Dr. Allen Hamdan, Chairman of Surgery at Beth Israel Deaconess Medical Center, has the following to say: “In healthy patients the heart pumps blood throughout the body via the arterial system. The blood is then returned to the heart via the venous system. Healthy veins have valves which only allow blood to flow in a single direction, back towards the heart. In individuals with venous reflux, these one-way valves aren’t working properly and blood flows back down the legs. This pooled blood causes a variety of physical symptoms such as pain, heaviness, fatigue, and visible varicose veins.”
Common symptoms associated with disease of the superficial leg veins include:
- Discomfort, ranging from a minor ache to moderately intense pain
- Heaviness, which increases when standing for long periods
- Restless Leg Syndrome (RLS)
- Changes in skin color
- In advanced cases venous stasis ulcers can form on the insides of the ankles.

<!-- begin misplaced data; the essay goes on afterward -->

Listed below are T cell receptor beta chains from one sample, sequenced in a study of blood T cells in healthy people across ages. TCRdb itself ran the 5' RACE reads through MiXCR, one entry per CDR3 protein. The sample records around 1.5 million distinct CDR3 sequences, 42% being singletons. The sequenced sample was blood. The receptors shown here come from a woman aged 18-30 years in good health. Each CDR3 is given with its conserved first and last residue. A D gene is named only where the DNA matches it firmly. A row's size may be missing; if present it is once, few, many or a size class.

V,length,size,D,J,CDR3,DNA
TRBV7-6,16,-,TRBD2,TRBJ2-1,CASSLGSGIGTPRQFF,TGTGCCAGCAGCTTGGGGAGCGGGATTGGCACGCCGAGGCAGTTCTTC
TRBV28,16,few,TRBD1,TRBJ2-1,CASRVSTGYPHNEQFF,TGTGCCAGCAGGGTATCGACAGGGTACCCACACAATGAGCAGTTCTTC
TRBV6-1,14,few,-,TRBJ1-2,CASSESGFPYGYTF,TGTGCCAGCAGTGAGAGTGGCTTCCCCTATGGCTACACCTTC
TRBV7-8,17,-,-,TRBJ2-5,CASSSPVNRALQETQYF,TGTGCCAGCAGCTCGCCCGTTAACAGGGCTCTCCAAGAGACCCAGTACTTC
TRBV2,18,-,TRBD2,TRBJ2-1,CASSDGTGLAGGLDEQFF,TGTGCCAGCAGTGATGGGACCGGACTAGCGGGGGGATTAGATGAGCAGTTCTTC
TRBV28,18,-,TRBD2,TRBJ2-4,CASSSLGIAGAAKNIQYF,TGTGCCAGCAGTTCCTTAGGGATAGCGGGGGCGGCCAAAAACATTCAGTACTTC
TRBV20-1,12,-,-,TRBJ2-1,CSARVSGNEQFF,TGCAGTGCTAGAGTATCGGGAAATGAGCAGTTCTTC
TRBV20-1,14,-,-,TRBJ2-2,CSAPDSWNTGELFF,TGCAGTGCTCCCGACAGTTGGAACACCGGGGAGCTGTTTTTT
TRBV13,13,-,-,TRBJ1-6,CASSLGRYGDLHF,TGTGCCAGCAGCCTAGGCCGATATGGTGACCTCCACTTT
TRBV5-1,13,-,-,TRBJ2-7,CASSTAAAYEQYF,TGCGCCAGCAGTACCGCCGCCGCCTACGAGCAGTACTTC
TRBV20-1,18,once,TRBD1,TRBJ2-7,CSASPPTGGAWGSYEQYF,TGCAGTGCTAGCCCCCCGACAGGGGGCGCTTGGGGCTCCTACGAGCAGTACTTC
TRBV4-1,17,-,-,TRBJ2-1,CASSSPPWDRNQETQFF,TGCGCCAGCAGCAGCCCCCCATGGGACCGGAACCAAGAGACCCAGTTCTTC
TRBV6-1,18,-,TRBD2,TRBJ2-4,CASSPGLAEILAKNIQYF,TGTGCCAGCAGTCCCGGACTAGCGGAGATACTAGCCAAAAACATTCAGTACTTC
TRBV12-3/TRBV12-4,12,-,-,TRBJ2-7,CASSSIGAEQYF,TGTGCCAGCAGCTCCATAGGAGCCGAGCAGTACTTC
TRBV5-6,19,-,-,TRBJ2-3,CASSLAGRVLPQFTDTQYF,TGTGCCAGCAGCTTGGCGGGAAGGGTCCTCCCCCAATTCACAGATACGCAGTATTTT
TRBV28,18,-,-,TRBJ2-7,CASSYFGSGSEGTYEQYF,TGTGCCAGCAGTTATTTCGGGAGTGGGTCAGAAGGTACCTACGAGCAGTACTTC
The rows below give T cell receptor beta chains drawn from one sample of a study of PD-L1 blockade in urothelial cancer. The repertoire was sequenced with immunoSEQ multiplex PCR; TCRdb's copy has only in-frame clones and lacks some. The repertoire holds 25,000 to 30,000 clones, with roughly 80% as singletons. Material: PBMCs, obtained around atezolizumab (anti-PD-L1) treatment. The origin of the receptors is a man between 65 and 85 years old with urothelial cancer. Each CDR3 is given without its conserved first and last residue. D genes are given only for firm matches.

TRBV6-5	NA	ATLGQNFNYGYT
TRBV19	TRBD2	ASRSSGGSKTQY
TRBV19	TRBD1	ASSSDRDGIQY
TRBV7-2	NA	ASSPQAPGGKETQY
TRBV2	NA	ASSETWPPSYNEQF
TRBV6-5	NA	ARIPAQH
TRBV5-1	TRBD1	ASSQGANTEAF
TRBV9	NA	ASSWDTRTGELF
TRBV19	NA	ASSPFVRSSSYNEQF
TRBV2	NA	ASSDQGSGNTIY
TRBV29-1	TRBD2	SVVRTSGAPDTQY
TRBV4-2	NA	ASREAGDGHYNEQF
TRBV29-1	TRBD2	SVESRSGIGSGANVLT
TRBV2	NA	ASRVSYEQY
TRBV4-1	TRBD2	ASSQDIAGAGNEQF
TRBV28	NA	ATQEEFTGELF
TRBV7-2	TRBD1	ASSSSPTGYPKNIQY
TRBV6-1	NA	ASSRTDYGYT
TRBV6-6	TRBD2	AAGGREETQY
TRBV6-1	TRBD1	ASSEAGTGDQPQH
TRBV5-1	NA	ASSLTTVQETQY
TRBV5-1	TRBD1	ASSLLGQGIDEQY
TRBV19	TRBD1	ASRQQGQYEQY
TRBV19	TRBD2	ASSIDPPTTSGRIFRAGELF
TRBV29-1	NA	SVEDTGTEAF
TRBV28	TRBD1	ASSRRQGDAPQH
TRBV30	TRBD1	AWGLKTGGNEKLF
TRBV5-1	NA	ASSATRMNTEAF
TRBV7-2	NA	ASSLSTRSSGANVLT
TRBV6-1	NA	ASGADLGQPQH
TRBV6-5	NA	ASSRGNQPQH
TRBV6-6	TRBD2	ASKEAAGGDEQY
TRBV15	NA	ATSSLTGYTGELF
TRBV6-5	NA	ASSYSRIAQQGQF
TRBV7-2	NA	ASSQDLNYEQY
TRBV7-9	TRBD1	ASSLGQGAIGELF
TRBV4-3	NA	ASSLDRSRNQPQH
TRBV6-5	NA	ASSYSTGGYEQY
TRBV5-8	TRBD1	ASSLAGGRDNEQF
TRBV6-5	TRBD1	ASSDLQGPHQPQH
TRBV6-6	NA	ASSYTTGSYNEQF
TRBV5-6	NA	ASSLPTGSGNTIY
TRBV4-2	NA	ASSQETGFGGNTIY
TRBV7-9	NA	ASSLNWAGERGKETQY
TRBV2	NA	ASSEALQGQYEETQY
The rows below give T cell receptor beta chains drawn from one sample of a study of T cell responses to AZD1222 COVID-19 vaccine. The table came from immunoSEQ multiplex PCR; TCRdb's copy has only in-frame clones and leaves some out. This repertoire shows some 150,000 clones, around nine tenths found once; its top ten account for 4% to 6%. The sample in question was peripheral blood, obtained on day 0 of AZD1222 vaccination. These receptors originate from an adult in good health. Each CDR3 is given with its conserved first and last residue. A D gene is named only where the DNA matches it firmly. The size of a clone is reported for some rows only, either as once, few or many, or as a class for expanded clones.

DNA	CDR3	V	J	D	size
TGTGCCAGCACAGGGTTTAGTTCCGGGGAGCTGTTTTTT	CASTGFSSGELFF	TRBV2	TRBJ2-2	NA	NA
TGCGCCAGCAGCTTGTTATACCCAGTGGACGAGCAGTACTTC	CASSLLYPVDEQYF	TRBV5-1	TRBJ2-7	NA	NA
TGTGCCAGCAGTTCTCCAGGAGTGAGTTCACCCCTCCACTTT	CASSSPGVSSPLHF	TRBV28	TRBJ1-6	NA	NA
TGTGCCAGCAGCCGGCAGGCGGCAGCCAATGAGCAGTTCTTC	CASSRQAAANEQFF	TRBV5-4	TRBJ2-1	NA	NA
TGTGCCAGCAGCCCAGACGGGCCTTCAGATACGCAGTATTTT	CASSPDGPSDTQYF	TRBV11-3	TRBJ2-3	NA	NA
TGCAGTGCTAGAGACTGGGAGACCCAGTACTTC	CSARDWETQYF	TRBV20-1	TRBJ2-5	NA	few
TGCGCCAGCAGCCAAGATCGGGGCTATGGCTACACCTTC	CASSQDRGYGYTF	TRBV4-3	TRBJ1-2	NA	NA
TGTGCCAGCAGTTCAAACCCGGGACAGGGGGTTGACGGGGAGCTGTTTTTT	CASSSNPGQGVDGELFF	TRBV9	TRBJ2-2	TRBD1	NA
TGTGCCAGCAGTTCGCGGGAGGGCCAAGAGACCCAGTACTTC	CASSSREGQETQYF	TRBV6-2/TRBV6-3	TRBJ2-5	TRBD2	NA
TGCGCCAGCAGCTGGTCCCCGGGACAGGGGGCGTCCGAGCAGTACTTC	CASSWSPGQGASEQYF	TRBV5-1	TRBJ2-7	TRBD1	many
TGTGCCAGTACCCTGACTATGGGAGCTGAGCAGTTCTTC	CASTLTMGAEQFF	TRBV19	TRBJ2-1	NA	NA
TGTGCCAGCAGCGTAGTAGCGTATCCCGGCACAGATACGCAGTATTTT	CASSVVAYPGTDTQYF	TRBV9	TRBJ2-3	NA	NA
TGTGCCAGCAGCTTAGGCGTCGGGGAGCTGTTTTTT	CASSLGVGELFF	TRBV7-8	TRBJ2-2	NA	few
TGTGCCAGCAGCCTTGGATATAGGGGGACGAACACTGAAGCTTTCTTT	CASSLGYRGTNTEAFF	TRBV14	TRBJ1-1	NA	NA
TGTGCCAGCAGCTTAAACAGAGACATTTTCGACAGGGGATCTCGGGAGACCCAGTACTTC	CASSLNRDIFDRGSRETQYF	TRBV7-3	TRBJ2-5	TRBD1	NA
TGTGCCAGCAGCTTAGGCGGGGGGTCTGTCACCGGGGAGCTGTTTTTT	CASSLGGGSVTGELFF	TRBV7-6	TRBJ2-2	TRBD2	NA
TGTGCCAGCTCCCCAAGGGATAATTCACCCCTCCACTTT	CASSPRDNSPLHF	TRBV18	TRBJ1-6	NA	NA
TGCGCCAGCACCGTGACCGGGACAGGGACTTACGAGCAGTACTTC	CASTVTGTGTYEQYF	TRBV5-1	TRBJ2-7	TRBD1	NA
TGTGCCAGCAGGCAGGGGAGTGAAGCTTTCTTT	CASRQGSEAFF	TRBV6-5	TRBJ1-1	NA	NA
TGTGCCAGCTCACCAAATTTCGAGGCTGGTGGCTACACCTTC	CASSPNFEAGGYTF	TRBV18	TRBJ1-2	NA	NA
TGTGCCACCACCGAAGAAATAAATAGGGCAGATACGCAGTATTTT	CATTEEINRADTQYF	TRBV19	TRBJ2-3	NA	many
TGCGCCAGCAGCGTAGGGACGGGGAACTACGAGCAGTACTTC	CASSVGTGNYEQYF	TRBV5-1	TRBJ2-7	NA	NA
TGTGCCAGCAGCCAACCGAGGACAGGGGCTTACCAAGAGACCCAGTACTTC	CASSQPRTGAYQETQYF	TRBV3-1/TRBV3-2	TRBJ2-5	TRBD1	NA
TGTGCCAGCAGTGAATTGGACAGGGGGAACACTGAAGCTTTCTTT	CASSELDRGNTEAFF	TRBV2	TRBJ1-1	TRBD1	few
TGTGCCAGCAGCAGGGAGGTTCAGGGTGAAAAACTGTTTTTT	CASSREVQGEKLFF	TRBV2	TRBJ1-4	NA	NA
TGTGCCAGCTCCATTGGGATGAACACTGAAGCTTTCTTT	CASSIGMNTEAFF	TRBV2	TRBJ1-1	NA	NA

Clinical Studies on VenaSeal System Results
The VenaSeal procedure was studied in 2011, 2012 and 2013. The results show VenaSeal to be safe and effective, with consistent results.
- A high rate of closure was found in the studies. Studies were conducted after the procedure at different intervals (from 2 days to 3 years). After six (6) months, the closure rate varied from 92.9% to 98.9%
- VenaSeal has an acceptable safety profile. Documented side effects are minor and infrequent.
- Using the VenaSeal system eliminates the need for post procedure compression stockings.
- Tumescent anesthesia is not required for the VenaSeal system.
- The VenaSeal system does away with the risk of thermal injury.
- Patients who undergo the The VenaSeal procedure are able to return to normal activities quickly.